My husband and I wanted to get married straight out of college, but we were broke! So he proposed to me empty handed, but with a heart full of love. When we were ready to finally get a ring, we picked it out together and it cost $1,500. For me, it signifies our union and how we always make decisions together, whether they are big or small, and we always consider each other. And that’s true romance.
My adorable husband proposed to me with a $500 ring the day after I graduated and earned my mechanical engineering degree. The ring is made out of titanium which is a stronger metal than gold or platinum, and he was so proud of his idea to get me a ring made out of a "cool metal". His thoughtfulness meant the world to me.
For me, engagement rings are silly and I don’t even really like diamonds. When I married my husband, we exchanged simple wedding bands. I didn’t need a big ring before the wedding that would make my man go broke just to show off to people I don’t care about. The jewelry industry just pushed this idea on our society of engagement rings, and how the bigger the ring, the better the marriage. But my dad got my mom a huge flashy diamond, and then spent 40 years screwing around behind her back, so how much did that diamond actually mean? He just wanted to distract her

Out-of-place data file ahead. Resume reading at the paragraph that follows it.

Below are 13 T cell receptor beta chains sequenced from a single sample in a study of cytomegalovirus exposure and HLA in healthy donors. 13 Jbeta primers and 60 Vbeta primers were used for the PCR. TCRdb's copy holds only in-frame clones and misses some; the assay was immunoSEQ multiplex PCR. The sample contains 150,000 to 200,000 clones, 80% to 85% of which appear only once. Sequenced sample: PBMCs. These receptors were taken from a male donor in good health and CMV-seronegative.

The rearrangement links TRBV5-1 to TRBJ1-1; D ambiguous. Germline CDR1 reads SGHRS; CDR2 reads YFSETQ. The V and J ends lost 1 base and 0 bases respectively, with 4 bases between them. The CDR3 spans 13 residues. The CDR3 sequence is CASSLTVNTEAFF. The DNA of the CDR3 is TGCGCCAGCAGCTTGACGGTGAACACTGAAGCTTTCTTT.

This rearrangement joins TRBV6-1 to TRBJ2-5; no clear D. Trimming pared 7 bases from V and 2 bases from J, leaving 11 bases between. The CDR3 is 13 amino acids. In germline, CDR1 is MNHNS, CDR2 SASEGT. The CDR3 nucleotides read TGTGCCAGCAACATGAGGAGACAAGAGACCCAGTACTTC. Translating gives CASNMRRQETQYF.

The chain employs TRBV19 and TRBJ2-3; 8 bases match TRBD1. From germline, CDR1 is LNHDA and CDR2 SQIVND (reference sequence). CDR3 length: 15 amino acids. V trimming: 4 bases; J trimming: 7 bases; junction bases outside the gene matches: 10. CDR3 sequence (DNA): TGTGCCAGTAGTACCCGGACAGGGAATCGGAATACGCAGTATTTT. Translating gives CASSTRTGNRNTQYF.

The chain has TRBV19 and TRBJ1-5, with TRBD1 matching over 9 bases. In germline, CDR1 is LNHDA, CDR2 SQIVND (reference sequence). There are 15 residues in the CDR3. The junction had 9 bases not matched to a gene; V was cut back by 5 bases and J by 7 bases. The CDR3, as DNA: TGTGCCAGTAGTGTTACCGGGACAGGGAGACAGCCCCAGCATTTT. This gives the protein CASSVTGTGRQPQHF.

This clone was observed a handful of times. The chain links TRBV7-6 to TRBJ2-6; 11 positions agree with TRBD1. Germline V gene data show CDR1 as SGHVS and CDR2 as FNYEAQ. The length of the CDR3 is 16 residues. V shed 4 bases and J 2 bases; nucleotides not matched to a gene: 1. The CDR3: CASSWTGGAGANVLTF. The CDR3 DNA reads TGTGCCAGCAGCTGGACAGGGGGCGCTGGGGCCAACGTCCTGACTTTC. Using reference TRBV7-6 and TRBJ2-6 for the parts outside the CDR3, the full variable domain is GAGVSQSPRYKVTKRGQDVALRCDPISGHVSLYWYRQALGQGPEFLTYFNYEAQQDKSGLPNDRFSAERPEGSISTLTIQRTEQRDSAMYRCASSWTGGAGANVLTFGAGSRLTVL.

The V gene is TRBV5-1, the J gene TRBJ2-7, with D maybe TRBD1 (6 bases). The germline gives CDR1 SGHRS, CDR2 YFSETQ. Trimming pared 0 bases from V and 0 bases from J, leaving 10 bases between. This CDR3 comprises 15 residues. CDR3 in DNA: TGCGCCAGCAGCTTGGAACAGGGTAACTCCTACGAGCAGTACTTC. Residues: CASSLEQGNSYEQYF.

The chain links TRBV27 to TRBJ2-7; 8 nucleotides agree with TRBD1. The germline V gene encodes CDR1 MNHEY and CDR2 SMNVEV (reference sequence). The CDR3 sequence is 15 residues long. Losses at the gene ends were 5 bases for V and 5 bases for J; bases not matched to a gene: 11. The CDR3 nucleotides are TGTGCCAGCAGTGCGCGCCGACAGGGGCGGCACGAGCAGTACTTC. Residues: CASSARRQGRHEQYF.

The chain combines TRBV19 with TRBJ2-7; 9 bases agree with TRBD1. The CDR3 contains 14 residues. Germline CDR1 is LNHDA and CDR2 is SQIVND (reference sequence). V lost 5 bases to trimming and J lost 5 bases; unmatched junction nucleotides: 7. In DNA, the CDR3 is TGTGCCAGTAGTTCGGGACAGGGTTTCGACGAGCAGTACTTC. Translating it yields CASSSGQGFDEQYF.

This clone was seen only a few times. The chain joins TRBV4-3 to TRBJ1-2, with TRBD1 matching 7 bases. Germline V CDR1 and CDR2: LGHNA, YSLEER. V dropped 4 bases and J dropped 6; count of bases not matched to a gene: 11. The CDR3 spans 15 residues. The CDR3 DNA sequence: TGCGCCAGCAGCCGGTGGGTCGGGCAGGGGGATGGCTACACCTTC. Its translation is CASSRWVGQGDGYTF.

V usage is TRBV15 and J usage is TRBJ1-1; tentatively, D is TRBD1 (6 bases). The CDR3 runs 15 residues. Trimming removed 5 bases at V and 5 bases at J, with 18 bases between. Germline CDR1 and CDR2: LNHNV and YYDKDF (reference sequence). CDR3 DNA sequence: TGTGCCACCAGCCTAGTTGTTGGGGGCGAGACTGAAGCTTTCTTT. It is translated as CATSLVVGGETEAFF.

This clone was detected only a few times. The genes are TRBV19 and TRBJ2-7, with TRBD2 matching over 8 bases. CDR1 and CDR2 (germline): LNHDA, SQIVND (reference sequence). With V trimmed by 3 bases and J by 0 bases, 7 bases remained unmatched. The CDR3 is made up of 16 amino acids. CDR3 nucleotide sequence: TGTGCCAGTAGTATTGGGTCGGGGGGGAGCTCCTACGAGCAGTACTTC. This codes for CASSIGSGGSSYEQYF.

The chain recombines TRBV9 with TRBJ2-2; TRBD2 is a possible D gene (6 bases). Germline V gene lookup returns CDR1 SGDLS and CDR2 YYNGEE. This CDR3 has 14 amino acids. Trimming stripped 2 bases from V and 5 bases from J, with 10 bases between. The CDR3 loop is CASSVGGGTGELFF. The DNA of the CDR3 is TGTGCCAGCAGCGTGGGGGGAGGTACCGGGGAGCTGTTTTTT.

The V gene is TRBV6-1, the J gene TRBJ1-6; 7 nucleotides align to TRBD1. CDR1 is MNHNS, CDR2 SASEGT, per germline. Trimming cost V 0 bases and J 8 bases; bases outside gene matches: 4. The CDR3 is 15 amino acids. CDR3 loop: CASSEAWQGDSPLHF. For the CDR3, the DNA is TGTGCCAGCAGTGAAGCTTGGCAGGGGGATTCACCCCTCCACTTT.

When my fiancé proposed to me, he gave me a beautiful and sparkly ring when he was down one knee and I was floored when I saw it. It was truly spectacular! Turns out, he didn’t know how much to spend on an engagement ring, and he didn’t believe the prices of the local jewelers, so he went out of town to a jewelry supplier, using about 2 hours, and got the ring at a fraction of the cost of normal jewelry stores' insane mark-ups. He really went out of his way to get me something special without causing us any grief with debt.